The synthesis and properties of polyether substituted oligothiophenes : a thesis presented in partial fulfillment of the requirements for the degree of Doctor of Philosophy in Chemistry at Massey University, Palmerston North, New Zealand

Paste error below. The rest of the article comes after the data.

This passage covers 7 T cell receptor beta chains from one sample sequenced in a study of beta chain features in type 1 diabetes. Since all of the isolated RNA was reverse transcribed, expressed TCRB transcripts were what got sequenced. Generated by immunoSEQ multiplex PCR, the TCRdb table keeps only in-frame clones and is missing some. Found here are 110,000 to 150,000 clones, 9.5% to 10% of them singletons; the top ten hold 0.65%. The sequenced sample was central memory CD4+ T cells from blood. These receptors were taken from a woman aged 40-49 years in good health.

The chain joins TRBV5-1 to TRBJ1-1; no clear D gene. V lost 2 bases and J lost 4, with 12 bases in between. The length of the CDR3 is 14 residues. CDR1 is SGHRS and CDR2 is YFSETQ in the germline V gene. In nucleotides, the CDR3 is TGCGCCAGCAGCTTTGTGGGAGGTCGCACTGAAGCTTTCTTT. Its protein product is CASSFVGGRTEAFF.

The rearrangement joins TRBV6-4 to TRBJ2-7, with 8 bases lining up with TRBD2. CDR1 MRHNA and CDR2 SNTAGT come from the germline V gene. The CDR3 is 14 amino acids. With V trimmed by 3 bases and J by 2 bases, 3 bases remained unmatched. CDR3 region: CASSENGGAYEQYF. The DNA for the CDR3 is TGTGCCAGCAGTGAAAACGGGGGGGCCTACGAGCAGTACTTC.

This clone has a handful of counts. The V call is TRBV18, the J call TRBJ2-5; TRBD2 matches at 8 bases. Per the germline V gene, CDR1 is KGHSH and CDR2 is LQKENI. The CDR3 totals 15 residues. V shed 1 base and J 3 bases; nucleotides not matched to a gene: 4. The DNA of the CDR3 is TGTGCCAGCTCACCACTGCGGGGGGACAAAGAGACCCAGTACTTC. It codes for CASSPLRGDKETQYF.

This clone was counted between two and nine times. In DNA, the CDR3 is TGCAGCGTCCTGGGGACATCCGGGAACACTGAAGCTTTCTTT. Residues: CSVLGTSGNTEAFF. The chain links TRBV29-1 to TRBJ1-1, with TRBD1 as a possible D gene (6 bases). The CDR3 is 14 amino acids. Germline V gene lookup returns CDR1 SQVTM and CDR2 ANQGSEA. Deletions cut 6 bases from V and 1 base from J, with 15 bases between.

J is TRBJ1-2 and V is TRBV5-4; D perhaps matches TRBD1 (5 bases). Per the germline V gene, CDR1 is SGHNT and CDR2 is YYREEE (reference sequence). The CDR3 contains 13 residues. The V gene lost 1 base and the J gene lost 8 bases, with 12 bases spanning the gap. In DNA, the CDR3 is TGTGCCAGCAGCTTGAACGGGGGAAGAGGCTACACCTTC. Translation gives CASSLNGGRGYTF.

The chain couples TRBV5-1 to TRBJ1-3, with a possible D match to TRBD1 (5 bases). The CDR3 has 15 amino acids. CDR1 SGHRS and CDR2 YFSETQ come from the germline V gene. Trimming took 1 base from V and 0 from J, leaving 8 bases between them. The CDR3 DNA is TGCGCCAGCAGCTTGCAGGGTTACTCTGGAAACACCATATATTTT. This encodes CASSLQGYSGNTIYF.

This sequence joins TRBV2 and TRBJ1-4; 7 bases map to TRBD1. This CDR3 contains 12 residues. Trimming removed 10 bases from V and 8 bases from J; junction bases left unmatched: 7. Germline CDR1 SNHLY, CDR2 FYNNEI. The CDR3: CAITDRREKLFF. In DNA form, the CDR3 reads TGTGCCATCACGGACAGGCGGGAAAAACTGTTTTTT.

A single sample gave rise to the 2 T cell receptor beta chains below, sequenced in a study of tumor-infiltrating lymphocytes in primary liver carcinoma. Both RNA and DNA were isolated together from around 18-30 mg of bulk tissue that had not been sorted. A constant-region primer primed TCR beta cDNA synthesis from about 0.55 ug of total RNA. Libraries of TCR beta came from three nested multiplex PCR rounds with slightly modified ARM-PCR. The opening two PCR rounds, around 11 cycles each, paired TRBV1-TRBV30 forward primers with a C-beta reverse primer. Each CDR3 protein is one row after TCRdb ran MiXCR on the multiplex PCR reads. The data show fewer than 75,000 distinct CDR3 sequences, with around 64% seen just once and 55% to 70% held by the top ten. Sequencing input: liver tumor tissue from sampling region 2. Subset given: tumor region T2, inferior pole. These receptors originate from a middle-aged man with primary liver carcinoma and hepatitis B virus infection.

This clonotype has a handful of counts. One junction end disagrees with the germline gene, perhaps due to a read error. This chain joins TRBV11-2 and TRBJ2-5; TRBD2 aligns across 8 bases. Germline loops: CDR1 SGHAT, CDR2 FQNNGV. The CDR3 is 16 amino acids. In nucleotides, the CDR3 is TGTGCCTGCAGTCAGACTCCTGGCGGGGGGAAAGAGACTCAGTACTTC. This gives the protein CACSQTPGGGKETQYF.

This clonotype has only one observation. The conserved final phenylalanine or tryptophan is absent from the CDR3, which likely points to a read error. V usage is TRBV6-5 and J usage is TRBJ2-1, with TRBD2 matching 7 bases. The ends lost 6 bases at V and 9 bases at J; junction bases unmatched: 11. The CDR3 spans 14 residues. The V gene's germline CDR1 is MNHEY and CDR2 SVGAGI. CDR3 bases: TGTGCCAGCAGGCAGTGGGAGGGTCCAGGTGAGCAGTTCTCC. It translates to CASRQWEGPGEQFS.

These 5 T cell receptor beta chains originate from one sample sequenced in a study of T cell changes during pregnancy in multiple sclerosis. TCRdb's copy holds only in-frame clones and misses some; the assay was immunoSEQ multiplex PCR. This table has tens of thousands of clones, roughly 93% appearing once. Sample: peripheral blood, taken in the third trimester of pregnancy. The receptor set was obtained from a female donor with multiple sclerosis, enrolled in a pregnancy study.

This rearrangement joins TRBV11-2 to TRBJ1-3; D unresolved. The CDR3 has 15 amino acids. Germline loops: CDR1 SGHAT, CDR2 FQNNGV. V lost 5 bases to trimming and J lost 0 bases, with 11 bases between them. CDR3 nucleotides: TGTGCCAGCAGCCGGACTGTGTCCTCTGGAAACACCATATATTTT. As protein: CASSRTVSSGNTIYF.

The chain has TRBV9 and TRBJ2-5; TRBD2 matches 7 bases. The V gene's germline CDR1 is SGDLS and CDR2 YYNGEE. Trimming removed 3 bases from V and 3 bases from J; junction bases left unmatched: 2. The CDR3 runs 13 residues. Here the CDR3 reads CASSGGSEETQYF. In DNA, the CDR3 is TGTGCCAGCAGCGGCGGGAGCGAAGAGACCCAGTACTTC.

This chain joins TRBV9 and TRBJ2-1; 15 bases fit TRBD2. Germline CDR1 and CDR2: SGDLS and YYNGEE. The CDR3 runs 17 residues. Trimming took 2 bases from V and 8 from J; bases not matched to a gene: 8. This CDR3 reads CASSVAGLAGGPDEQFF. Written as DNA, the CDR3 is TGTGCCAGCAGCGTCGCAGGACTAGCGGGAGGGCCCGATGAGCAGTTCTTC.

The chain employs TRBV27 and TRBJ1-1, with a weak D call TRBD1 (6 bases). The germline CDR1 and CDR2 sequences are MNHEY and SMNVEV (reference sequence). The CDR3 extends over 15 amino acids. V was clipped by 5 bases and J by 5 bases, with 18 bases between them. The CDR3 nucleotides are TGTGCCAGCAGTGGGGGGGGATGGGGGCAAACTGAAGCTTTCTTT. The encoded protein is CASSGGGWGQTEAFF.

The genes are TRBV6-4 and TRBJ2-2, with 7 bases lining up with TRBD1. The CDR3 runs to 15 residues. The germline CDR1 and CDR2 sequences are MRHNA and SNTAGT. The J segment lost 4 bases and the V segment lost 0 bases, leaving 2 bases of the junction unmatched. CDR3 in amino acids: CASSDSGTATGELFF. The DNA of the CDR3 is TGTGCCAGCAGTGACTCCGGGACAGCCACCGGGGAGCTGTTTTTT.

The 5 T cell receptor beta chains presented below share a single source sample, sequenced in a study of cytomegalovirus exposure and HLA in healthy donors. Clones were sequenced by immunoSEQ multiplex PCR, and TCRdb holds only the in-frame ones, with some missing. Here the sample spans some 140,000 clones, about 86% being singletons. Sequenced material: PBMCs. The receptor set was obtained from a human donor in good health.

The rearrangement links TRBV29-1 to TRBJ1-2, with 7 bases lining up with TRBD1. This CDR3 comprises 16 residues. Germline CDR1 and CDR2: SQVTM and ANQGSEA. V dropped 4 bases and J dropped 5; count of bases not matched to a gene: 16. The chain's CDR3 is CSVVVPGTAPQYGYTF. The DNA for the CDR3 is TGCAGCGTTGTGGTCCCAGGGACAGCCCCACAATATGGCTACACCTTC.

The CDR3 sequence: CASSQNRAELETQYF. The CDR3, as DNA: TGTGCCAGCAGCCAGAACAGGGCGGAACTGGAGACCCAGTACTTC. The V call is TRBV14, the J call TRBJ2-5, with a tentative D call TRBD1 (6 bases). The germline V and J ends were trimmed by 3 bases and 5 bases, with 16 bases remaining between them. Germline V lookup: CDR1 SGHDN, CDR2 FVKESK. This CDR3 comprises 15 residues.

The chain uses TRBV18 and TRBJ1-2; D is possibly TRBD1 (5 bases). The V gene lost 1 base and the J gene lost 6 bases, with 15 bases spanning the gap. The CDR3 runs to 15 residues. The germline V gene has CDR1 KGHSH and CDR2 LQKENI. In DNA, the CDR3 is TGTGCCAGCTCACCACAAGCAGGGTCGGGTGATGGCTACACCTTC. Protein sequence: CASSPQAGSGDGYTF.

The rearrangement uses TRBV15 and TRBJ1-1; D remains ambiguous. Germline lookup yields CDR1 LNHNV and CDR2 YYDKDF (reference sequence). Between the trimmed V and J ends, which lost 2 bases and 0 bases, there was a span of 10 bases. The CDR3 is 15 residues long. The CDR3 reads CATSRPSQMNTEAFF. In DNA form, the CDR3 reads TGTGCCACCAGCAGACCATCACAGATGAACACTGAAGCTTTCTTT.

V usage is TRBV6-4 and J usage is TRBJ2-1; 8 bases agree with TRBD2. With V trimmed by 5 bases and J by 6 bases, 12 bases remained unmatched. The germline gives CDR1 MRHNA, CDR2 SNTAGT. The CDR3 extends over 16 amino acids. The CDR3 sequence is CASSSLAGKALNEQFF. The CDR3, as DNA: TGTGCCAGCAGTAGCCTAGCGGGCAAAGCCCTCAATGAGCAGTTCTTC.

A number of novel dialkoxystyryl-substituted terthiophenes were synthesised as precursors to form conducting polymers. These compounds contained either crown ethers or polyether chains designed to complex metal cations, and polymerisable terthiophene moieties. Two isomeric cross-linked bis(terthiophene) crown ethers were also synthesised as monomers for conducting polymer synthesis, but could not be investigated further due to their insolubility. The solubility issue was circumvented by the formation of hemicrown compounds, containing two styryl-terthiophene units linked by a polyether chain. Thiophene analogues of the crown ether, open-chain ether, bis(terthiophene) crown ether and hemicrown compounds were also successfully synthesised and characterised. The response of the terthiophene crown compounds, open-chain compounds and hemicrowns to a large range of metal cations was investigated by UV and fluorescence spectroscopy. The results obtained from this work were consistent with complexation based on size-fit and charge density of ions, and with hard-soft-acid-base theory. Chemical polymerisation of the terthiophene crown monomers and open-chain ether terthiophene compounds was carried out using FeCl3. This led to the isolation of dimeric sexithiophene compounds in high yield. Characterisation of the pure sexithiophene derivatives showed that they were the product of regioselective dimerisation, caused by the asymmetric reactivity of the terthiophene-based monomers. This is believed to be due to uneven electron spin-density distribution, and theoretical calculations on the radical cation support this view. Producing dialkoxystyryl-substituted sexithiophenes by this synthetic route gave excellent yields of isomerically-pure product. Chemical oxidation of terthiophene compounds using Cu(ClO4)2 was observed with UV/VIS/NIR spectroscopy. This allowed the observation and identification of absorption bands due to oxidised species. Reduction of these species led to sexithiophene dimers, as seen for chemical polymerisation using FeCl3. Electrochemical polymerisations of the terthiophene, thiophene and sexithiophene compounds were carried out by cyclic voltammetry. Those that formed adherent films were analysed by UV/VIS/NIR spectroscopy in both the neutral and oxidised form. The electrochemical and spectroscopic evidence again pointed to the formation of dimers as the primary product of oxidation from terthiophene-based monomers. The surface morphology of the films was investigated by scanning electron microscopy, and showed a variety of morphologies.